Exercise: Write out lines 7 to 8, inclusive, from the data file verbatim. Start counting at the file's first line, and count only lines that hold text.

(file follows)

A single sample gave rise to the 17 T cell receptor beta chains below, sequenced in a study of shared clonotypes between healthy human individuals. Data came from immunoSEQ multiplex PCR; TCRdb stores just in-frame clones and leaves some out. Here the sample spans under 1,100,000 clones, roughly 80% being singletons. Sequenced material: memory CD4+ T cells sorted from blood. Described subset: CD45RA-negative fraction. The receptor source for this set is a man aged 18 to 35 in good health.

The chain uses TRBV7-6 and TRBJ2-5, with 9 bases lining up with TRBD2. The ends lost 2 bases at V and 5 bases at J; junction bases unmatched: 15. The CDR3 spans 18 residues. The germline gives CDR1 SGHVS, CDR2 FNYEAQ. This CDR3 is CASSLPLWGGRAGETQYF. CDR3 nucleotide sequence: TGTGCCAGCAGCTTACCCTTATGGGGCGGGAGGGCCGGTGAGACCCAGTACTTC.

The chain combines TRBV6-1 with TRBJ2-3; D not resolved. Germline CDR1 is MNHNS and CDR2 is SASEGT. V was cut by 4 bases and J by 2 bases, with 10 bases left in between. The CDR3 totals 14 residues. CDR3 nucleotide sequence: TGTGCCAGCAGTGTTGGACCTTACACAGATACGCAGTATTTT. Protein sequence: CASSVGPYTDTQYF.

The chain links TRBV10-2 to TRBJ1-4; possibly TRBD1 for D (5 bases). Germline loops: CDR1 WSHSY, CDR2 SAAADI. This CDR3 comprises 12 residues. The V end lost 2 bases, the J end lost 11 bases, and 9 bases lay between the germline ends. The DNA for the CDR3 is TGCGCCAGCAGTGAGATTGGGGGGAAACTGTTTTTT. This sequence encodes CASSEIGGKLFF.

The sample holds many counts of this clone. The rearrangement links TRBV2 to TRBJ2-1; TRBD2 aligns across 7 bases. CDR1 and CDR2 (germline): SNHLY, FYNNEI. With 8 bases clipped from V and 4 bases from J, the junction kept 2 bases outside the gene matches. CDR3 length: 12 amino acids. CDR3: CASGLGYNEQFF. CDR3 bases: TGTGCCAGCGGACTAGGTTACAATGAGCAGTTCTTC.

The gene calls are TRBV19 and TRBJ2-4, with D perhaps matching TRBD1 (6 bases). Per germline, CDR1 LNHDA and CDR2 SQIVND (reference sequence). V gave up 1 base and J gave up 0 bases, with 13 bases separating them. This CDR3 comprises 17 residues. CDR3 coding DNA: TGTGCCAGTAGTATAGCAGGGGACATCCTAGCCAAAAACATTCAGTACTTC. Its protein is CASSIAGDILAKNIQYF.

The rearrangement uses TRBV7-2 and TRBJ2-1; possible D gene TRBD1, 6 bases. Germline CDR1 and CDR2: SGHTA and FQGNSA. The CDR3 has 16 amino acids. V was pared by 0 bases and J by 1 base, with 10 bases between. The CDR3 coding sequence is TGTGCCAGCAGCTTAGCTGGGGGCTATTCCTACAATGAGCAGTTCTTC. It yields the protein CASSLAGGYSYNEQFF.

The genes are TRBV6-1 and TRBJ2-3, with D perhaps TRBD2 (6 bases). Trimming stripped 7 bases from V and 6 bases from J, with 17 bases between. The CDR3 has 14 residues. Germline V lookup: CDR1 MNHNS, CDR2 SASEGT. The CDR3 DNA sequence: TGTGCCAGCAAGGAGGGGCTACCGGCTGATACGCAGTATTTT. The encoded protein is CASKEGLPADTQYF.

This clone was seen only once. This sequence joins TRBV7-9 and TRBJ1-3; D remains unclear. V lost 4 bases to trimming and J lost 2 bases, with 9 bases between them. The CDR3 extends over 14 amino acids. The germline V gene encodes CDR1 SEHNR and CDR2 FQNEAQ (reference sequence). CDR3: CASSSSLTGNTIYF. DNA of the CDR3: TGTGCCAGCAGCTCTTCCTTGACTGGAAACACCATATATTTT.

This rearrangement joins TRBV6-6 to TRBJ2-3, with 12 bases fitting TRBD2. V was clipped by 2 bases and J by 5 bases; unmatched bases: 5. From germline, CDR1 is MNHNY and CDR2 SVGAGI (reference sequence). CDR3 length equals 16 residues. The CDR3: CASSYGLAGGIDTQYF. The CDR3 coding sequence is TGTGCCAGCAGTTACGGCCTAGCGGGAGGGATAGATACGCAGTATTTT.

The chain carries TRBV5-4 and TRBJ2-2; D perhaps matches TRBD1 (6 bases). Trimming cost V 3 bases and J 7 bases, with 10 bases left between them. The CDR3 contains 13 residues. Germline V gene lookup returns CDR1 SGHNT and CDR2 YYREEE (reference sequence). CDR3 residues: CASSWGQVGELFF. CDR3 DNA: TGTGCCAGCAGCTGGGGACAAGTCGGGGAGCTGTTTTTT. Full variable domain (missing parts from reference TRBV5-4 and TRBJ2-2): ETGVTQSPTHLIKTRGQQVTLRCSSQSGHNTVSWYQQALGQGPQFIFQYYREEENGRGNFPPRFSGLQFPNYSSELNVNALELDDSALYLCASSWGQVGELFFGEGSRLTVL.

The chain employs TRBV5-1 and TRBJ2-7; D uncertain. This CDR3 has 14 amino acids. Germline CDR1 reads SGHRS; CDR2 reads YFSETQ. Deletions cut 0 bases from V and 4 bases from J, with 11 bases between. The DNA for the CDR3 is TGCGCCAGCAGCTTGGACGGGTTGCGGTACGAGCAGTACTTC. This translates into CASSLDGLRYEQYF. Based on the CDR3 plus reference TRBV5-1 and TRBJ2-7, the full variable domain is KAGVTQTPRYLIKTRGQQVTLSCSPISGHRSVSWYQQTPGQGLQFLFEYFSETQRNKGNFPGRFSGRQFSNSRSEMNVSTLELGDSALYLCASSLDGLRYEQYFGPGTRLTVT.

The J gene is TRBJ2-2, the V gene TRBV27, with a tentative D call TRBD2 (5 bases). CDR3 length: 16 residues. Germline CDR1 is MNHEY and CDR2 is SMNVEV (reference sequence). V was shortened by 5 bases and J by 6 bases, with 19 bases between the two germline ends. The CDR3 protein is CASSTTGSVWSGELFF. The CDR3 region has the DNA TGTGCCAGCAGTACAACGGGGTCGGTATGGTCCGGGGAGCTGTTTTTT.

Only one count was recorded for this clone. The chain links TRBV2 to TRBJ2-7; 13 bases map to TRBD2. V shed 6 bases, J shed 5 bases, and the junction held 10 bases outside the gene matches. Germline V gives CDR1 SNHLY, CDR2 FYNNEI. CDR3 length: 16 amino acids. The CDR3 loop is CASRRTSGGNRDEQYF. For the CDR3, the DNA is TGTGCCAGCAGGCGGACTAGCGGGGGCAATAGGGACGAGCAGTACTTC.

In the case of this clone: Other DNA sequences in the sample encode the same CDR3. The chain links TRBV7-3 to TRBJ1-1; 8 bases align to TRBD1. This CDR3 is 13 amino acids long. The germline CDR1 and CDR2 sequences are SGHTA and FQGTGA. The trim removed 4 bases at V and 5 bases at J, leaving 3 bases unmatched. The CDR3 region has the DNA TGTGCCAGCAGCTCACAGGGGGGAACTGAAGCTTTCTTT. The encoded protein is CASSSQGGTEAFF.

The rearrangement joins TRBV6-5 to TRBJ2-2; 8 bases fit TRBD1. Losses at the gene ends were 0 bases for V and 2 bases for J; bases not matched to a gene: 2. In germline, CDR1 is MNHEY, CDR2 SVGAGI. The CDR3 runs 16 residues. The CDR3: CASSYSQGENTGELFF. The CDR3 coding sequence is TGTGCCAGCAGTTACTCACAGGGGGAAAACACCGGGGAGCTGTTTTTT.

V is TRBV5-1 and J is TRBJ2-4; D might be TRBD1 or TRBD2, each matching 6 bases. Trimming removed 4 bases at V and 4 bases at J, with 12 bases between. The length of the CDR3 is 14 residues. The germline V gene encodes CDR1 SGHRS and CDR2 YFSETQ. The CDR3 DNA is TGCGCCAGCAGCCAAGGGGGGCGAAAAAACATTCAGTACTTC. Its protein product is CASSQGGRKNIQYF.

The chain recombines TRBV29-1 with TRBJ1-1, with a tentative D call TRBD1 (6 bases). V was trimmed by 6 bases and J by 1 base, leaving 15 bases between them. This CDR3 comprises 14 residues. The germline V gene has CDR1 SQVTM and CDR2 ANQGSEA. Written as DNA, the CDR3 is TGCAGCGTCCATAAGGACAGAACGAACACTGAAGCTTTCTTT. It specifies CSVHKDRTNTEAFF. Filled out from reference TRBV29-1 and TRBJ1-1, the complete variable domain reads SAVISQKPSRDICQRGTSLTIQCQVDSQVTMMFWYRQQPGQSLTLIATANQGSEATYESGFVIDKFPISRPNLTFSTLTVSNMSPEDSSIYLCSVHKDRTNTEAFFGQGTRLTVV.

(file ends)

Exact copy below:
The rearrangement uses TRBV7-2 and TRBJ2-1; possible D gene TRBD1, 6 bases. Germline CDR1 and CDR2: SGHTA and FQGNSA. The CDR3 has 16 amino acids. V was pared by 0 bases and J by 1 base, with 10 bases between. The CDR3 coding sequence is TGTGCCAGCAGCTTAGCTGGGGGCTATTCCTACAATGAGCAGTTCTTC. It yields the protein CASSLAGGYSYNEQFF.

The genes are TRBV6-1 and TRBJ2-3, with D perhaps TRBD2 (6 bases). Trimming stripped 7 bases from V and 6 bases from J, with 17 bases between. The CDR3 has 14 residues. Germline V lookup: CDR1 MNHNS, CDR2 SASEGT. The CDR3 DNA sequence: TGTGCCAGCAAGGAGGGGCTACCGGCTGATACGCAGTATTTT. The encoded protein is CASKEGLPADTQYF.